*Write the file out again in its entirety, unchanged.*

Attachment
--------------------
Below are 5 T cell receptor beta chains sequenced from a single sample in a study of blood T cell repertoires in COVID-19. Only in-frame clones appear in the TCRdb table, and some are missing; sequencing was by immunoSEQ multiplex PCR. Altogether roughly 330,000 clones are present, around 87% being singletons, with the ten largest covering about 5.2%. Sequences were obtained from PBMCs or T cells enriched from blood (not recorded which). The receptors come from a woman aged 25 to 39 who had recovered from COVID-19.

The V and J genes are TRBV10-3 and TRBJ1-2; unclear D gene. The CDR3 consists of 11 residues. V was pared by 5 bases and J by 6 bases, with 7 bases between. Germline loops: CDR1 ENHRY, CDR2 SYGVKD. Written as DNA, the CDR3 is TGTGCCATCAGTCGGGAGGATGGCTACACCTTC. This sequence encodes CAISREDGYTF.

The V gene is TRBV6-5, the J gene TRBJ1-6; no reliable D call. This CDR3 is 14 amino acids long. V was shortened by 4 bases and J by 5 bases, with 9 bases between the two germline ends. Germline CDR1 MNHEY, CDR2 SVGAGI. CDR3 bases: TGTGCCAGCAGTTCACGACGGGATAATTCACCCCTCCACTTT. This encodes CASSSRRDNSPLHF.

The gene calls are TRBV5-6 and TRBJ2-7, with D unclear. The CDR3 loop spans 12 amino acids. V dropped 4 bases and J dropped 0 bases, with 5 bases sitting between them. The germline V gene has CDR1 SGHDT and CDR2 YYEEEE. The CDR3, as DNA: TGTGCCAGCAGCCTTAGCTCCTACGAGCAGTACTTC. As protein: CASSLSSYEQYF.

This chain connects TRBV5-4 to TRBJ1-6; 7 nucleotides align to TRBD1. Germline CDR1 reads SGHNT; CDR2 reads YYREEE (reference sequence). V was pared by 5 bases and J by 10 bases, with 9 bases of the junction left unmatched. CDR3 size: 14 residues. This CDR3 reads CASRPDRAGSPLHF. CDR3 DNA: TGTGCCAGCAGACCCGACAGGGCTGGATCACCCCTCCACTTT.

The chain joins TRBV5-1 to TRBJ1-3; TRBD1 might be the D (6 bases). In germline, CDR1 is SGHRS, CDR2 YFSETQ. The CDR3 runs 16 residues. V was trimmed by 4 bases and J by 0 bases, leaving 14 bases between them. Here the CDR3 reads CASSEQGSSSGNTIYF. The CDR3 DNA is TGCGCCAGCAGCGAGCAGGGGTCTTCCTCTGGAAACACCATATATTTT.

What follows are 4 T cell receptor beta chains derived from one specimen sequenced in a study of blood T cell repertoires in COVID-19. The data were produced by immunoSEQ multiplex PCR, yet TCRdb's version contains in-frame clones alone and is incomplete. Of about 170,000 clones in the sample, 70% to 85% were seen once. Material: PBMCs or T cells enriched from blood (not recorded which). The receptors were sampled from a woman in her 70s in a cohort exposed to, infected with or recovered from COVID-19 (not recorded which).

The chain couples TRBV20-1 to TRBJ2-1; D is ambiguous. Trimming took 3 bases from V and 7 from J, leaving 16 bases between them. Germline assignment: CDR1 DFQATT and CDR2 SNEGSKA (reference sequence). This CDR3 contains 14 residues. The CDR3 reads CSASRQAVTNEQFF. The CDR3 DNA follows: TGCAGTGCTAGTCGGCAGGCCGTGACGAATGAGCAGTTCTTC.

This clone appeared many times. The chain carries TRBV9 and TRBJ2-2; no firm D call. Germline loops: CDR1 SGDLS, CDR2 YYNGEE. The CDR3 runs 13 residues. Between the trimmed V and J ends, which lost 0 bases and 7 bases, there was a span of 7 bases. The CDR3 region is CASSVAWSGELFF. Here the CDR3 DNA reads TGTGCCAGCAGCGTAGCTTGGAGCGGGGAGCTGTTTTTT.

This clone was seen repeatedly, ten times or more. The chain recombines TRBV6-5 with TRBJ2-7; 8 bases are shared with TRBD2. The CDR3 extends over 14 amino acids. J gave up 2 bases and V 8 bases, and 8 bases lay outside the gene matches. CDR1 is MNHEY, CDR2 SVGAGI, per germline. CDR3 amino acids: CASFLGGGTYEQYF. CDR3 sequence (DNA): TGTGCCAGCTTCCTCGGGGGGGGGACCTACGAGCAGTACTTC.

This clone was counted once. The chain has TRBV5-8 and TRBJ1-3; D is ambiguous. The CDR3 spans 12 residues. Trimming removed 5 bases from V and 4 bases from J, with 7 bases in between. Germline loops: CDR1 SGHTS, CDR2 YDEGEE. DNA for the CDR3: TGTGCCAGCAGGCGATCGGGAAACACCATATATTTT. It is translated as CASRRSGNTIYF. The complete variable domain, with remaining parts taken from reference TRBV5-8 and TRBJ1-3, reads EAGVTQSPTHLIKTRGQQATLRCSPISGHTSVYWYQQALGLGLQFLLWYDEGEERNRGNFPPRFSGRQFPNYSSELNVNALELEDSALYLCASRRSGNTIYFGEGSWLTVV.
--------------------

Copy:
Below are 5 T cell receptor beta chains sequenced from a single sample in a study of blood T cell repertoires in COVID-19. Only in-frame clones appear in the TCRdb table, and some are missing; sequencing was by immunoSEQ multiplex PCR. Altogether roughly 330,000 clones are present, around 87% being singletons, with the ten largest covering about 5.2%. Sequences were obtained from PBMCs or T cells enriched from blood (not recorded which). The receptors come from a woman aged 25 to 39 who had recovered from COVID-19.

The V and J genes are TRBV10-3 and TRBJ1-2; unclear D gene. The CDR3 consists of 11 residues. V was pared by 5 bases and J by 6 bases, with 7 bases between. Germline loops: CDR1 ENHRY, CDR2 SYGVKD. Written as DNA, the CDR3 is TGTGCCATCAGTCGGGAGGATGGCTACACCTTC. This sequence encodes CAISREDGYTF.

The V gene is TRBV6-5, the J gene TRBJ1-6; no reliable D call. This CDR3 is 14 amino acids long. V was shortened by 4 bases and J by 5 bases, with 9 bases between the two germline ends. Germline CDR1 MNHEY, CDR2 SVGAGI. CDR3 bases: TGTGCCAGCAGTTCACGACGGGATAATTCACCCCTCCACTTT. This encodes CASSSRRDNSPLHF.

The gene calls are TRBV5-6 and TRBJ2-7, with D unclear. The CDR3 loop spans 12 amino acids. V dropped 4 bases and J dropped 0 bases, with 5 bases sitting between them. The germline V gene has CDR1 SGHDT and CDR2 YYEEEE. The CDR3, as DNA: TGTGCCAGCAGCCTTAGCTCCTACGAGCAGTACTTC. As protein: CASSLSSYEQYF.

This chain connects TRBV5-4 to TRBJ1-6; 7 nucleotides align to TRBD1. Germline CDR1 reads SGHNT; CDR2 reads YYREEE (reference sequence). V was pared by 5 bases and J by 10 bases, with 9 bases of the junction left unmatched. CDR3 size: 14 residues. This CDR3 reads CASRPDRAGSPLHF. CDR3 DNA: TGTGCCAGCAGACCCGACAGGGCTGGATCACCCCTCCACTTT.

The chain joins TRBV5-1 to TRBJ1-3; TRBD1 might be the D (6 bases). In germline, CDR1 is SGHRS, CDR2 YFSETQ. The CDR3 runs 16 residues. V was trimmed by 4 bases and J by 0 bases, leaving 14 bases between them. Here the CDR3 reads CASSEQGSSSGNTIYF. The CDR3 DNA is TGCGCCAGCAGCGAGCAGGGGTCTTCCTCTGGAAACACCATATATTTT.

What follows are 4 T cell receptor beta chains derived from one specimen sequenced in a study of blood T cell repertoires in COVID-19. The data were produced by immunoSEQ multiplex PCR, yet TCRdb's version contains in-frame clones alone and is incomplete. Of about 170,000 clones in the sample, 70% to 85% were seen once. Material: PBMCs or T cells enriched from blood (not recorded which). The receptors were sampled from a woman in her 70s in a cohort exposed to, infected with or recovered from COVID-19 (not recorded which).

The chain couples TRBV20-1 to TRBJ2-1; D is ambiguous. Trimming took 3 bases from V and 7 from J, leaving 16 bases between them. Germline assignment: CDR1 DFQATT and CDR2 SNEGSKA (reference sequence). This CDR3 contains 14 residues. The CDR3 reads CSASRQAVTNEQFF. The CDR3 DNA follows: TGCAGTGCTAGTCGGCAGGCCGTGACGAATGAGCAGTTCTTC.

This clone appeared many times. The chain carries TRBV9 and TRBJ2-2; no firm D call. Germline loops: CDR1 SGDLS, CDR2 YYNGEE. The CDR3 runs 13 residues. Between the trimmed V and J ends, which lost 0 bases and 7 bases, there was a span of 7 bases. The CDR3 region is CASSVAWSGELFF. Here the CDR3 DNA reads TGTGCCAGCAGCGTAGCTTGGAGCGGGGAGCTGTTTTTT.

This clone was seen repeatedly, ten times or more. The chain recombines TRBV6-5 with TRBJ2-7; 8 bases are shared with TRBD2. The CDR3 extends over 14 amino acids. J gave up 2 bases and V 8 bases, and 8 bases lay outside the gene matches. CDR1 is MNHEY, CDR2 SVGAGI, per germline. CDR3 amino acids: CASFLGGGTYEQYF. CDR3 sequence (DNA): TGTGCCAGCTTCCTCGGGGGGGGGACCTACGAGCAGTACTTC.

This clone was counted once. The chain has TRBV5-8 and TRBJ1-3; D is ambiguous. The CDR3 spans 12 residues. Trimming removed 5 bases from V and 4 bases from J, with 7 bases in between. Germline loops: CDR1 SGHTS, CDR2 YDEGEE. DNA for the CDR3: TGTGCCAGCAGGCGATCGGGAAACACCATATATTTT. It is translated as CASRRSGNTIYF. The complete variable domain, with remaining parts taken from reference TRBV5-8 and TRBJ1-3, reads EAGVTQSPTHLIKTRGQQATLRCSPISGHTSVYWYQQALGLGLQFLLWYDEGEERNRGNFPPRFSGRQFPNYSSELNVNALELEDSALYLCASRRSGNTIYFGEGSWLTVV.